MECA Cultural Centre by BIG

MECA Cultural Centre by BIG

This project demonstrates the final study outcome of the MAA01 program (2021-2022)’s Computational Design seminar, using the façade of the MECA Cultural Centre by Bjarke Ingels Group. The concept of the parametric design is to diminish the noise pollution near the building which is mostly caused by traffic. The parametric panels which are set as the window openings change the width based on the distance between the noise and the façade. As the noise gets closer to the building the panels get bigger so the window opening become smaller, less noise enters the building.



  1. Choose the surfaces from the rhino file and put them in the  grasshopper file 
  2. Merge the surfaces so that they can be controlled together
  3. Use the “Isotrim” command to create the grids on the surfaces
  4. Use the “Divide Domain2” command to determine how many  segments should be created in the U and V direction 
  5. Use the “Partition List” command to create branches for each  column 
  6. “Cull Index” to exclude the first and last column from each of the  surfaces. 
  7. To determine the last column, we include the expression “x-1” – if  we manually enter 9 the code is not parametric & to include the  first, we input “0” as a panel 
  8. Using the chessboard code select every alternating rectangle  vertically and horizontally which will be the window openings we  will be adjusting depending on the attractor point. 
  9. Using the “Tree Statistics” command find the paths of the  branches 
  10. “Dispatch” the paths to select the alternating columns
  11. Retrieve the branches from List A and B 
  12. “Dispatch” again to select the alternating rows for both lists from  branches 
  13. Merge the data from the final dispatch to create a chessboard  module 
  14. One of the merged data from here becomes the solid surface  which we will only extrude perpendicular to the surface
  15. The other one is the window panel which is reacting to the  attractor point 
  16. The window panels will be scaled by keeping the height same  and only changing the width of the segments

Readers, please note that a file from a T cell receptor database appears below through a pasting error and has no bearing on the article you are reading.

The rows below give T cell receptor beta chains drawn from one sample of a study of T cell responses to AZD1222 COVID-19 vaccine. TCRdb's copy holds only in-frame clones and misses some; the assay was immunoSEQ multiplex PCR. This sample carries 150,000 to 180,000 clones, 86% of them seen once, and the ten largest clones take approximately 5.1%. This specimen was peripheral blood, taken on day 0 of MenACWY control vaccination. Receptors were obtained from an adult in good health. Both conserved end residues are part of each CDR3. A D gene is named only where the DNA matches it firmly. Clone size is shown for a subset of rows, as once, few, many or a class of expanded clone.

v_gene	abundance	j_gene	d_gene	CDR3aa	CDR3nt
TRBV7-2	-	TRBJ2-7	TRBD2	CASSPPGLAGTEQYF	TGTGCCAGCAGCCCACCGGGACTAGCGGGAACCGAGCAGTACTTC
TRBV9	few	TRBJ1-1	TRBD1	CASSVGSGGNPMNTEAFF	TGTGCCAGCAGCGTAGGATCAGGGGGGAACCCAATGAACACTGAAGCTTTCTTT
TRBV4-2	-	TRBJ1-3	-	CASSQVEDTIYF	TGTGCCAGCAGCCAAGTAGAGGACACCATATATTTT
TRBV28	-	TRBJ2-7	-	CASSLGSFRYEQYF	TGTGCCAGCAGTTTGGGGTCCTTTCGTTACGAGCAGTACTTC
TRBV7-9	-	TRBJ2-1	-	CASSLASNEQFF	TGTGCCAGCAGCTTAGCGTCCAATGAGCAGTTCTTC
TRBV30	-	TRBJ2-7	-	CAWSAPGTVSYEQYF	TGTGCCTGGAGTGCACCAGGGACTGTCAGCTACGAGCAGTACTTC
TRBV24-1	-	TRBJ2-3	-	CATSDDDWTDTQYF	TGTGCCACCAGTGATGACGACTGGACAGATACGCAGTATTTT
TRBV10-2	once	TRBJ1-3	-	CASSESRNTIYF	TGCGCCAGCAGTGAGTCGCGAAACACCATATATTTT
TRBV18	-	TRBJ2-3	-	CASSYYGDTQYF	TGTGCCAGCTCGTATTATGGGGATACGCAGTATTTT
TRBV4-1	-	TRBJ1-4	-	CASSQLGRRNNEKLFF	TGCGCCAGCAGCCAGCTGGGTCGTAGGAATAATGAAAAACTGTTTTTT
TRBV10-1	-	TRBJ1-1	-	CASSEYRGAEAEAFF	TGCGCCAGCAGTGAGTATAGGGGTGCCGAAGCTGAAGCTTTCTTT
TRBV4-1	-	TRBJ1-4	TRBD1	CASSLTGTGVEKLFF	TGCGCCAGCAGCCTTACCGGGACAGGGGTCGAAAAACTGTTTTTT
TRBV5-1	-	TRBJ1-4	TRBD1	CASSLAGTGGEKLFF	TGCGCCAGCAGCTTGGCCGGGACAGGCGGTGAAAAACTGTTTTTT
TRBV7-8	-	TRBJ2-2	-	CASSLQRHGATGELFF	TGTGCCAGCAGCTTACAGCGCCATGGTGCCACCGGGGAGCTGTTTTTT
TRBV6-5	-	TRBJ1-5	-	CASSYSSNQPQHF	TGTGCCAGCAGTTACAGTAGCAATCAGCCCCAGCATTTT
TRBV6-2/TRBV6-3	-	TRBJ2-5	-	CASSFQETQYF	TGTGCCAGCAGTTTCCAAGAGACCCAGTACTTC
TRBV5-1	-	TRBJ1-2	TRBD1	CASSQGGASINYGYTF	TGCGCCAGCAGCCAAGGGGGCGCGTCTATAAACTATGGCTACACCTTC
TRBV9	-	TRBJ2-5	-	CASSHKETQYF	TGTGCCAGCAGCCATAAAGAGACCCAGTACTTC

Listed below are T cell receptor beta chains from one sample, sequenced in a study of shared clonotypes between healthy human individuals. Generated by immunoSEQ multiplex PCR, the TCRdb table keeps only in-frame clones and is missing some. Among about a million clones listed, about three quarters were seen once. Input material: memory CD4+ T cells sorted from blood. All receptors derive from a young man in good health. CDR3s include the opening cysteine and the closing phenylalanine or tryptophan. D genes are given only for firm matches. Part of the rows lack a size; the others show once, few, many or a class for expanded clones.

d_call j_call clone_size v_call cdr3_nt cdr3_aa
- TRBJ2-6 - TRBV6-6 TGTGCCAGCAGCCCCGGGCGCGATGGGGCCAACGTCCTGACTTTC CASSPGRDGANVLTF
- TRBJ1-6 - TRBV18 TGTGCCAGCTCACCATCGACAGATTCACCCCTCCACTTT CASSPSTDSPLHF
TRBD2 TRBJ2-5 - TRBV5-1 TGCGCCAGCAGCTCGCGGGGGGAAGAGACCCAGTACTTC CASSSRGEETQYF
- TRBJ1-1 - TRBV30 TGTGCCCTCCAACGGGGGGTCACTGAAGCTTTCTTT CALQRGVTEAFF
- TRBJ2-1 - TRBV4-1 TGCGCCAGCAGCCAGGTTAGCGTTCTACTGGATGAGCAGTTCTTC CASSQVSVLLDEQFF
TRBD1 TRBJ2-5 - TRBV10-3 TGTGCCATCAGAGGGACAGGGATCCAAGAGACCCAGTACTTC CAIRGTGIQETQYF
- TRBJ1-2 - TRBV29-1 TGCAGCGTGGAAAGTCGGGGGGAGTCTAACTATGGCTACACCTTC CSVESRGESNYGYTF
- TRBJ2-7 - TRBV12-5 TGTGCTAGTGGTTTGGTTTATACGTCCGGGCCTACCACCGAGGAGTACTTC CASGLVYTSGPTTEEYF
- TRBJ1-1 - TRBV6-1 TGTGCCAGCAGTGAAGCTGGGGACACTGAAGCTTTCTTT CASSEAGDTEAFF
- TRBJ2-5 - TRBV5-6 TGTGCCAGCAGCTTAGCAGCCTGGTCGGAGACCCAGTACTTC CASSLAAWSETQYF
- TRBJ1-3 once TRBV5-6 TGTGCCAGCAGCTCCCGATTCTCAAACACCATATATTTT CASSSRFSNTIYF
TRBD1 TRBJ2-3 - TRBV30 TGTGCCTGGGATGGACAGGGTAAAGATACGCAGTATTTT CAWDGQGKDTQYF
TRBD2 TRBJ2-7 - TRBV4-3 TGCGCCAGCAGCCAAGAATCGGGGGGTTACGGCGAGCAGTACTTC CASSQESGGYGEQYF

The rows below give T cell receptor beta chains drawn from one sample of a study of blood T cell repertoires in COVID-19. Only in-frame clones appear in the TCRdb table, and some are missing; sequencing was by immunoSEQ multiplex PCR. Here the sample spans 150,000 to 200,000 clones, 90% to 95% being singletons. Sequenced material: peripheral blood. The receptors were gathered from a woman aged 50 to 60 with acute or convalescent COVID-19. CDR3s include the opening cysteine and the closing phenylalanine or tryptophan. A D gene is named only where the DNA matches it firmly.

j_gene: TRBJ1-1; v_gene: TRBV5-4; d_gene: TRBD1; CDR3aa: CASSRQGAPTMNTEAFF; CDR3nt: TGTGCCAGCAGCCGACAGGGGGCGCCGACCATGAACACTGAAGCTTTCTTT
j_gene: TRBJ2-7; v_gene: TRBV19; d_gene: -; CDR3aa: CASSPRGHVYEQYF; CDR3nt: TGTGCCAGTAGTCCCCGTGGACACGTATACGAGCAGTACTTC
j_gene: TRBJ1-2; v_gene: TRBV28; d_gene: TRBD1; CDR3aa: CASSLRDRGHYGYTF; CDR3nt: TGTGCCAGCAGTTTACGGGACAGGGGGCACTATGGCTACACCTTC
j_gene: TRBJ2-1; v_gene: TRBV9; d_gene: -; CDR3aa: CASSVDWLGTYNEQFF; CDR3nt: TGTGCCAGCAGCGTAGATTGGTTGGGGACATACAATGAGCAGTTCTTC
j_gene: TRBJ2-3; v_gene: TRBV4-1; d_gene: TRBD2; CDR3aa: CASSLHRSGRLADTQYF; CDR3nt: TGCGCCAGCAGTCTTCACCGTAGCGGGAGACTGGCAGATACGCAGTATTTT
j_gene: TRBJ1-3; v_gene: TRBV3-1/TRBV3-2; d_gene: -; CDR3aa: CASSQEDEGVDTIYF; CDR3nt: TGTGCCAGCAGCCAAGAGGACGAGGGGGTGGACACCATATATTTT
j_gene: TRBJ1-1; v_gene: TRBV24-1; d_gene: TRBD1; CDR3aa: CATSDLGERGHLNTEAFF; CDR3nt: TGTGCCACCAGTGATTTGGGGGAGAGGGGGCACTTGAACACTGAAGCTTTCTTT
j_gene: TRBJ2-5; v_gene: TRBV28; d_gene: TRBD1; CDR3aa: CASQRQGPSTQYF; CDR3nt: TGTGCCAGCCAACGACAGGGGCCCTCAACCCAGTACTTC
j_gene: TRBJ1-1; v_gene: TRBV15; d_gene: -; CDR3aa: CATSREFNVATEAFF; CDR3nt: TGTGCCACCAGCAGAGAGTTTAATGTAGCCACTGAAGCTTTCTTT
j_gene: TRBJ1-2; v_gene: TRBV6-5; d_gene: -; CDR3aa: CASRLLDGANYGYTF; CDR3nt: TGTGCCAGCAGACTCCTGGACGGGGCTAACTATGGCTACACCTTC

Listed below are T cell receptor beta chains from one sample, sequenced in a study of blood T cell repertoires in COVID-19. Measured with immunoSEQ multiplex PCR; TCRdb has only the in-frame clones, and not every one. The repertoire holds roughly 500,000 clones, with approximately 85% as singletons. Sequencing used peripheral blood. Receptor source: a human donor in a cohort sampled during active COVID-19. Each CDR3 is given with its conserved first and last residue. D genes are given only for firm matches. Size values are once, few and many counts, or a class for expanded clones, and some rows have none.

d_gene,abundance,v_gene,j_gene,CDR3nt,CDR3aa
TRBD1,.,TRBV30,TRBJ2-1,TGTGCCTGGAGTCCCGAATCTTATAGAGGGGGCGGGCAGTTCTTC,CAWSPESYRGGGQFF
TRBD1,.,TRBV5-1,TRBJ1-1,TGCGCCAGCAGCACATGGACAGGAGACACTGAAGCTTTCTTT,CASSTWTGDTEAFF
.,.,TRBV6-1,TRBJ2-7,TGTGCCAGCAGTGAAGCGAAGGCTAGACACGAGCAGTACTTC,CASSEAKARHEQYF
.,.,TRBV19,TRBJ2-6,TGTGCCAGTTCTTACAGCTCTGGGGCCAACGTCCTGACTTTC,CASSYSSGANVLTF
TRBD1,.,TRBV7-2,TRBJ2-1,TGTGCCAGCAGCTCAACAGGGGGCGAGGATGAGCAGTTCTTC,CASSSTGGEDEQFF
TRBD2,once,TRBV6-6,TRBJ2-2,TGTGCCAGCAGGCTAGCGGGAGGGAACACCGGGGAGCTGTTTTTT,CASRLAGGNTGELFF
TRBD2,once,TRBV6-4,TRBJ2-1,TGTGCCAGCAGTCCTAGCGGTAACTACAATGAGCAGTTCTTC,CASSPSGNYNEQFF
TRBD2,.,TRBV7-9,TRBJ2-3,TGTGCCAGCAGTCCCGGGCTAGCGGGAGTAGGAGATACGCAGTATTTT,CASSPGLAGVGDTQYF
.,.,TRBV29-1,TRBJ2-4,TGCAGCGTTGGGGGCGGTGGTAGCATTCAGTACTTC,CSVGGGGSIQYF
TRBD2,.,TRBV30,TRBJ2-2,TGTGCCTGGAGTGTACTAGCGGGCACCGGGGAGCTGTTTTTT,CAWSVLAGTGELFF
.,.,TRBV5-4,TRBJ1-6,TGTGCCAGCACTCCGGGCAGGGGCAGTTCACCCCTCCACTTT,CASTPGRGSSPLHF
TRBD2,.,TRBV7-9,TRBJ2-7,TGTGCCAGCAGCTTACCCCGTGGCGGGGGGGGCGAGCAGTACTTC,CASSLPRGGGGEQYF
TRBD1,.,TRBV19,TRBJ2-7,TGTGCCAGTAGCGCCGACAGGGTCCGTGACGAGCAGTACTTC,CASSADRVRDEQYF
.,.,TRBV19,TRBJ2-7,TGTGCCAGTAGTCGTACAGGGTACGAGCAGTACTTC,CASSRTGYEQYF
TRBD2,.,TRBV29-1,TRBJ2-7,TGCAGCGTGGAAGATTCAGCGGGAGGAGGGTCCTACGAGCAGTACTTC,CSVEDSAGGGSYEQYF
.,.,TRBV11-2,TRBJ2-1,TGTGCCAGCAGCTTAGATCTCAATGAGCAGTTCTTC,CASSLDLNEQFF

17. To be able to scale the segments we have to evaluate surface and  find the frames which becomes the plane we are scaling
  18. In order to set the scale factor as a parametric value we set an  attractor point and we will amplitude the width depending on  the attractor point. 
  19. To find the vector value for the amplitude we use “Vector 2PT” to  find the vector between the centre of each rectangle and the  attractor point.
  20. For the “Amplitude” which is the scale factor we first make the  “Distance” between the attractor point and the centre of each  square. As the value here is too high we have to remap the values so we “Bound” to find min and max value as the source and  “Construct Domain” for our target value.
  21. The “Amplitude” command is used as the scale factor on the “X  axis”
  22. We need to extrude the rectangle so they become a solid surface.  To extrude perpendicularly we have to “Evaluate Surface”
  23. The “Evaluate Surface” command requires a “UV Point” input  which is found using the “Surface Closest Point” in which the  centre of each rectangle is used as the point.
  24. To “Extrude” we use the data from the “Scale NU” as the geometry  and for the direction we use “Amplitude” in order to set a value  with a vector.
  25. We build the solid facades on grasshopper (extruding the  surfaces) too so that it will be easier. We internalised the data so  the model can be opened with the grasshopper script only. The facades don’t require any parametric features.